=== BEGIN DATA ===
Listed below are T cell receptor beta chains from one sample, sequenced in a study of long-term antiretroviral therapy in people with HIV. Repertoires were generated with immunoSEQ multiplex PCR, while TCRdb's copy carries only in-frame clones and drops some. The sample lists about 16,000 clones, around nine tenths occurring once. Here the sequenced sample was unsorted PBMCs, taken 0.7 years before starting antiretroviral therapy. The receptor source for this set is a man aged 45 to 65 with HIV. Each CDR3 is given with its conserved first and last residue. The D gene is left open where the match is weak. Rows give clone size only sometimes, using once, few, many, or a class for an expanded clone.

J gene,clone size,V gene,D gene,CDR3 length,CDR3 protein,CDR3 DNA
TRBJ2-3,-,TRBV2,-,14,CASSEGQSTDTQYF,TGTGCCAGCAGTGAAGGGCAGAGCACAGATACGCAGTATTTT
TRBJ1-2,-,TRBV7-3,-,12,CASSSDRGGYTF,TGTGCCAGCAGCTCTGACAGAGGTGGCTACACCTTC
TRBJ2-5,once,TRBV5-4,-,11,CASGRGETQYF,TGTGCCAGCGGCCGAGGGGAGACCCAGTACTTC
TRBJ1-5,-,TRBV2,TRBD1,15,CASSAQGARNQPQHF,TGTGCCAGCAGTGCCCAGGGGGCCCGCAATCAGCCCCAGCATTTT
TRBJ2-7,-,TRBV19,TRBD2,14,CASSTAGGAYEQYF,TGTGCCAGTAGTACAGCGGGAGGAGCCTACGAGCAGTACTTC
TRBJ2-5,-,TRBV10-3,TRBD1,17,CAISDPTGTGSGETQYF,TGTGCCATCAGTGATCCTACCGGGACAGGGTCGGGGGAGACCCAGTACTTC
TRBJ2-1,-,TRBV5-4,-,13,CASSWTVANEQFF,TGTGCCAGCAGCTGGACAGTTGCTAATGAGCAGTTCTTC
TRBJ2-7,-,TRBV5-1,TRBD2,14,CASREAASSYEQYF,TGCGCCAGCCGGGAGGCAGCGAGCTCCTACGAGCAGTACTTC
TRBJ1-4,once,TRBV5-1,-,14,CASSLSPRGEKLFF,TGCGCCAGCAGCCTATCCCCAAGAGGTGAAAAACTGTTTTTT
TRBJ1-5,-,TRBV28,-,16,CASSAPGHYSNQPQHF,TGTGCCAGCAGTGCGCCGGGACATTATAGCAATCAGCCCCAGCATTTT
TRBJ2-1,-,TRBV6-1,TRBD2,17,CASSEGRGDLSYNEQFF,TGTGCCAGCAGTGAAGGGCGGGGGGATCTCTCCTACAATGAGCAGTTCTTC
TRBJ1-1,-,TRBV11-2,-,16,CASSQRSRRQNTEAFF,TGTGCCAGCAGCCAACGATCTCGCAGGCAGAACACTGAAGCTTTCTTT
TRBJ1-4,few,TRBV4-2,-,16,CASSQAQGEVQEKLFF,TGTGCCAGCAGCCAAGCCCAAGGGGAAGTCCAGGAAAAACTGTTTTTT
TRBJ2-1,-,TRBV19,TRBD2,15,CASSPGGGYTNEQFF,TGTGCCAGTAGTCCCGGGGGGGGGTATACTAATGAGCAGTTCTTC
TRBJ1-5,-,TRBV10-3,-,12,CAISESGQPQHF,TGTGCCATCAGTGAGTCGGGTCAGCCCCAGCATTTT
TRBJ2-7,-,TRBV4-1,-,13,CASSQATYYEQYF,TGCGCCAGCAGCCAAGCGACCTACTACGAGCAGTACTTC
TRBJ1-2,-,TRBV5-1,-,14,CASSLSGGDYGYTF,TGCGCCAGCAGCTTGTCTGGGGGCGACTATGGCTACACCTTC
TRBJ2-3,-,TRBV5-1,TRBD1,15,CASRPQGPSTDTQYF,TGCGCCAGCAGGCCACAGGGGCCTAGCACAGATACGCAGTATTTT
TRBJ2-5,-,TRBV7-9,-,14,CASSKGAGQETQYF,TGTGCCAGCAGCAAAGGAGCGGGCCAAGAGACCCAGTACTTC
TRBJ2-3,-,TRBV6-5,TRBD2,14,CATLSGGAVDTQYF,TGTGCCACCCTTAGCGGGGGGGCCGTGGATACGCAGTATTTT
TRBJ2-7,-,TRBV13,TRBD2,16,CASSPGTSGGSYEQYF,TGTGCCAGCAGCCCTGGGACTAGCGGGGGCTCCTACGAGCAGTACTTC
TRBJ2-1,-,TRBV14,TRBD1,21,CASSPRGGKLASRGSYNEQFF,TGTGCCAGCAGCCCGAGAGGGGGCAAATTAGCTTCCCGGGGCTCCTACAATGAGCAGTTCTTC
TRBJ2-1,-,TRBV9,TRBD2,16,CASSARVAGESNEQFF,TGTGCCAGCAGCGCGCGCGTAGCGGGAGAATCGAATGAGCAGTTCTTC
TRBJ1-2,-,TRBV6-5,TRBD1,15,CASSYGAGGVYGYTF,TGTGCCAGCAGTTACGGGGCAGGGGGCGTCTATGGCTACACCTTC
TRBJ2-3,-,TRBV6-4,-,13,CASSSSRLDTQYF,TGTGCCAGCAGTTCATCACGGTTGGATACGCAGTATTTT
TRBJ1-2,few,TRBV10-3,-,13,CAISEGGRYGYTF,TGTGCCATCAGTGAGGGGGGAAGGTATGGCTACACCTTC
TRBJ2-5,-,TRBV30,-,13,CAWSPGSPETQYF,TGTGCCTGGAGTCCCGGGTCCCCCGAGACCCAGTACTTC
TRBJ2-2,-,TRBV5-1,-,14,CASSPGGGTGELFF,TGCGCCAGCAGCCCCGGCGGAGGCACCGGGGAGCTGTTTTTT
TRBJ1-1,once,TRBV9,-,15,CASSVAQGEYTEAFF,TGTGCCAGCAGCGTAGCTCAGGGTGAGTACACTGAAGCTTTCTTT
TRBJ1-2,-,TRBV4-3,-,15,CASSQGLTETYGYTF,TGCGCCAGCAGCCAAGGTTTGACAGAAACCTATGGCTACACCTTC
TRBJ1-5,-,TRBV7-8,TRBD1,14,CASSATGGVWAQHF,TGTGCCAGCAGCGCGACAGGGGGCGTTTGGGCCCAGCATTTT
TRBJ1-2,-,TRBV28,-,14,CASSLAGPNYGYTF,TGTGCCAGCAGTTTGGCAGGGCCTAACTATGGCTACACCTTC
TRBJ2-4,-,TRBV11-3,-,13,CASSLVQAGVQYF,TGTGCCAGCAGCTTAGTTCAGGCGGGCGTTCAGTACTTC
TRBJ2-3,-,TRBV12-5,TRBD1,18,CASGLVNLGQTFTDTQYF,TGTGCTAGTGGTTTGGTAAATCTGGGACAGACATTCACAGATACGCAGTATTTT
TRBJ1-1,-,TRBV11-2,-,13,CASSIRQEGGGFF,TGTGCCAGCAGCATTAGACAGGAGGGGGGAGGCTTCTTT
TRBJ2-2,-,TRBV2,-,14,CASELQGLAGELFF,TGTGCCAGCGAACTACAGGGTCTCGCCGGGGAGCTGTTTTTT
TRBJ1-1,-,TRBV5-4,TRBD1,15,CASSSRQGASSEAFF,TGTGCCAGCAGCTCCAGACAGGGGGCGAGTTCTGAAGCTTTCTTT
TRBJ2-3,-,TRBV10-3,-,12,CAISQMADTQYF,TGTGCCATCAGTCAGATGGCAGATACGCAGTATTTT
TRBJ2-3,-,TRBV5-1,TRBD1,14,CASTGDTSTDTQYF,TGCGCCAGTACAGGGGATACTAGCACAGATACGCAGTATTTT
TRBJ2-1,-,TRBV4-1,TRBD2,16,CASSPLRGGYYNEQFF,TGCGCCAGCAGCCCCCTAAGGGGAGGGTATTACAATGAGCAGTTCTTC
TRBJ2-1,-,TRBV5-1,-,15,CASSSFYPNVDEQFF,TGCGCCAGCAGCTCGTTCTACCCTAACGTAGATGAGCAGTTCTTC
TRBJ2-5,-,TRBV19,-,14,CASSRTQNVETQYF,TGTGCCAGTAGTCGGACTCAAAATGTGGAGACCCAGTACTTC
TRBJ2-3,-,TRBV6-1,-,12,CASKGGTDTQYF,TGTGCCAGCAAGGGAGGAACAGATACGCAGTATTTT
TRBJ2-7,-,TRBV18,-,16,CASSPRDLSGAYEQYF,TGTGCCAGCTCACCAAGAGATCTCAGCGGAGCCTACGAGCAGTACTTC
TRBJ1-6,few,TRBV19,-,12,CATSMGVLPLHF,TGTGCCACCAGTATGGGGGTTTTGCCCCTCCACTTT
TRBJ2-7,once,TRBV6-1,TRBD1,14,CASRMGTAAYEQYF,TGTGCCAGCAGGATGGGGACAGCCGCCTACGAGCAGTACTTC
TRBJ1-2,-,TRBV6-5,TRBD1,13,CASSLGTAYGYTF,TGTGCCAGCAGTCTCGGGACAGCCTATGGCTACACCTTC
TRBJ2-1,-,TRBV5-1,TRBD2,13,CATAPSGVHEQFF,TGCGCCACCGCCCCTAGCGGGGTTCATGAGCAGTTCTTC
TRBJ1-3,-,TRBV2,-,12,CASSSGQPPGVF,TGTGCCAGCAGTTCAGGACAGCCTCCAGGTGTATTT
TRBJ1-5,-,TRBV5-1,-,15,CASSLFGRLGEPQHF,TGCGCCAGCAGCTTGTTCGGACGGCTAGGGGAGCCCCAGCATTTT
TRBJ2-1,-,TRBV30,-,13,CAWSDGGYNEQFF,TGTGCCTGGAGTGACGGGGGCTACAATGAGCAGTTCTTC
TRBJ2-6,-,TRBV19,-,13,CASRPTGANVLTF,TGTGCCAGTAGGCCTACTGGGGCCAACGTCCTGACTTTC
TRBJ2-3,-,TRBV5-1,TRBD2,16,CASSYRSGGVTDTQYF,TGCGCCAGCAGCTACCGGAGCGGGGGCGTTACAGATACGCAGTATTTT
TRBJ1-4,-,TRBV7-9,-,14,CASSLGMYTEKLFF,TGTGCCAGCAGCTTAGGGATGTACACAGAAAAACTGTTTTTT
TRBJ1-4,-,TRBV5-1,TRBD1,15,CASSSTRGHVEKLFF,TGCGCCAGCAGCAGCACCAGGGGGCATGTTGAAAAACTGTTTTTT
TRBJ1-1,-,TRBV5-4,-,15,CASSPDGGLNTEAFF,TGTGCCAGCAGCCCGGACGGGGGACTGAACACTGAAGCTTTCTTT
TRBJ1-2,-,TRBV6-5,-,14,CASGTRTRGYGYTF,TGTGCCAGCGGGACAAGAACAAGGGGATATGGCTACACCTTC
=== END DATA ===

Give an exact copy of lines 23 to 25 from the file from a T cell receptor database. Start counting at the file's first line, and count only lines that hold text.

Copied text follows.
TRBJ2-7,-,TRBV13,TRBD2,16,CASSPGTSGGSYEQYF,TGTGCCAGCAGCCCTGGGACTAGCGGGGGCTCCTACGAGCAGTACTTC
TRBJ2-1,-,TRBV14,TRBD1,21,CASSPRGGKLASRGSYNEQFF,TGTGCCAGCAGCCCGAGAGGGGGCAAATTAGCTTCCCGGGGCTCCTACAATGAGCAGTTCTTC
TRBJ2-1,-,TRBV9,TRBD2,16,CASSARVAGESNEQFF,TGTGCCAGCAGCGCGCGCGTAGCGGGAGAATCGAATGAGCAGTTCTTC